By Jonty Harrison Shell 2 ‘J’ Social
Why Were the Normandy Landings a Success On and Following the 6th June? Introduction
The question of whether or not the whole of the 2nd Front, or just the landings, was a complete success, is still debated all around Europe today. However, there is one definite fact that the Allies had a victorious to the end of the war. The journey to the victory was tough, and I will be talking about that journey over the next few 1000 words or so. In direct competition, for every success there is a corresponding failure, so I will also look to “the other side” in order to try to understand the much less documented reasons for their failure – which no doubt aided our success. I will look at some of the key personalities on both sides to assess their impact on the outcome. Background & Sources
I aim to take a balanced view on this subject, and therefore will be looking at sources aimed at both sides.
In order to set up the operation that aimed to open a new front in Western Europe, the Allies created a new command composed of various combined operations. These operations, as well as amphibious operations, refer to a new military concept for the leading Allied nations, who discover its unthinkable importance during World War II. The combined operations bureau is led by the “COSSAC” (Chief of Staff to the Supreme Allied Commander), led by Frederick Morgan. The reasons for COSSAC were as follows: 1) To choose the exact landing point, 2) To retrieve as much information as possible from the previous leading combined operations (North Africa: “Sledghammer” and “Torch”, and Northern France : “Jubilee”), 3) To deal with the troops transport issues. Why Normandy?
The COSSAC had to, first of all, define the invasion landing location in Western Europe. The Allied opinions were very divided within each office. The provisional strategy was presented in August 1943 at the Quebec conference: Normandy was the official starting point of the allied invasion of Western Europe. The Allies finally chose Normandy for a few various reasons: 1) the Brittany coasts were too far away from England, 2) the Dutch lands were seriously flooded and didn’t allow the installation of a pre-fabricated solid beachhead, 3) The Belgian coastal currents were very strong at the time and dangerous, 4) and the Germans seemed to anticipate the Allies most likely landing place to be around the Pas-de-Calais area, 5) The Norman coast was mostly composed of sandy beaches (as well as rollers), and 6) The natural composition of the Norman beaches was relatively similar to that of which could be found along the Western English coast (thus, the soldiers could train on the other side of the Channel, and could even test the resistance of the tanks’ tracks on the particular type of sand). England: The Biggest Military Base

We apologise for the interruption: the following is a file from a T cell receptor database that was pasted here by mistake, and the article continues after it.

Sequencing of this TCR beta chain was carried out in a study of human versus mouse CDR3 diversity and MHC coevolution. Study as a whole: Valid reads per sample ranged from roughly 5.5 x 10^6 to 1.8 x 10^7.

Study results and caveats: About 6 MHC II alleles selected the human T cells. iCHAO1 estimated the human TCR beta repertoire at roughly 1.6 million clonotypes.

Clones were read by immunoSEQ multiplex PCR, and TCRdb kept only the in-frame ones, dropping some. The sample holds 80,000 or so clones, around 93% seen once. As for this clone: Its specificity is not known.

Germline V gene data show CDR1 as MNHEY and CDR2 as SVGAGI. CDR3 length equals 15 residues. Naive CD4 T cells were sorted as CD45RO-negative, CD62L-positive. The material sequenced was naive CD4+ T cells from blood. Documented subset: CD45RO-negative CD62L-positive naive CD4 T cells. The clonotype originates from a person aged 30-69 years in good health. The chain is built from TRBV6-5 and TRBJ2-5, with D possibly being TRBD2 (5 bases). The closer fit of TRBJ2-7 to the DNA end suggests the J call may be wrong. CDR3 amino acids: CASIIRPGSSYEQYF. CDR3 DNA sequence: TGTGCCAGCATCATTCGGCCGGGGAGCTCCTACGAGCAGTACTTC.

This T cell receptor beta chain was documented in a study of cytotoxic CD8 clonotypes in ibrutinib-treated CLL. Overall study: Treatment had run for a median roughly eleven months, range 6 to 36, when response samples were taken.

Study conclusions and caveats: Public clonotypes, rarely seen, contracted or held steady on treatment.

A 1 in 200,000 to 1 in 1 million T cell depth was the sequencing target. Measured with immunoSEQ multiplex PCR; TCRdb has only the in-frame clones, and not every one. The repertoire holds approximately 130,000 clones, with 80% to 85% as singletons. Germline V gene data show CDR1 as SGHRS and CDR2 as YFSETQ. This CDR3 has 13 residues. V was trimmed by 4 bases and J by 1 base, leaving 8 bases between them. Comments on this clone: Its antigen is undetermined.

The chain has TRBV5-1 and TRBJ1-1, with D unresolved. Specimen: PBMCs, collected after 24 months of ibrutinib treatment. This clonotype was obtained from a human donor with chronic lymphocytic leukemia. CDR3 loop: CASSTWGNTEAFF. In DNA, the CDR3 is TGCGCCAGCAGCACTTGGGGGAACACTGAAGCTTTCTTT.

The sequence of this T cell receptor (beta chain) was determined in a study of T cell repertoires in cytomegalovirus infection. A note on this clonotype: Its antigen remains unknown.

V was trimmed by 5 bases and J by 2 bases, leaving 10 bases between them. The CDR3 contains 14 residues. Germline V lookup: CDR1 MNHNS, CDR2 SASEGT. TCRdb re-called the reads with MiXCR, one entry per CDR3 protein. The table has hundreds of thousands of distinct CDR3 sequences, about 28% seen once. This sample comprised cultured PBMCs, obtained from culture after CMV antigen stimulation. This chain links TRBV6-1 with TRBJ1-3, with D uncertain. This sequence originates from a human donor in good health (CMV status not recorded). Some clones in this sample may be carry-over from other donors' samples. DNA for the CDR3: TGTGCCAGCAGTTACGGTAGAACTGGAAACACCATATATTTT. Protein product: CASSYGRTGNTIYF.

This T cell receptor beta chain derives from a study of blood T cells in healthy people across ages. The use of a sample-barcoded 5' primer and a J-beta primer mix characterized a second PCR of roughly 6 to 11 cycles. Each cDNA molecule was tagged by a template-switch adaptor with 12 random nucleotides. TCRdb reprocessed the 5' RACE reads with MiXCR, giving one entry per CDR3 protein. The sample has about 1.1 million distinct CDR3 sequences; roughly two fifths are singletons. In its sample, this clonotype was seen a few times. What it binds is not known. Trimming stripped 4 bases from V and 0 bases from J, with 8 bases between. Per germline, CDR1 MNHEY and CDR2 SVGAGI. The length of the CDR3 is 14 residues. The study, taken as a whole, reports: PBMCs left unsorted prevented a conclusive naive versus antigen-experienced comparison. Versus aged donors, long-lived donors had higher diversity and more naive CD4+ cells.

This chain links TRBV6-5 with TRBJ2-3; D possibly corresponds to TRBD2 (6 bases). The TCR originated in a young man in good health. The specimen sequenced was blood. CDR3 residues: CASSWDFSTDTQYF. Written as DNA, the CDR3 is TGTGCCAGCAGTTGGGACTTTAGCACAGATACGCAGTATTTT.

To prepare the final European invasion, it was necessary for the Allies to gather as many troops as possible in Great-Britain. This was in order to organise a much greater scale operation in France, which was then called “Round-up”. Initially, within the framework of the preparation for the invasion, the allied armies had to be equipped and trained to carry out various important and precise missions. The American and Canadian troops first started training on their own soil, but it was increasingly necessary to transfer their armies across the Atlantic and into England, which becomes the starting point of the attack in Europe. During late 1942, the first transport ships left the US and arrive in the UK. An intense anti-submarine battle began in the Atlantic between the allied surface vessels and the Nazi submarines. By 1943, the battle was won by the Allied forces. Once landed in England, the allied soldiers were installed at various places around the country, while the military material (tanks, vehicles, gun, etc.) is...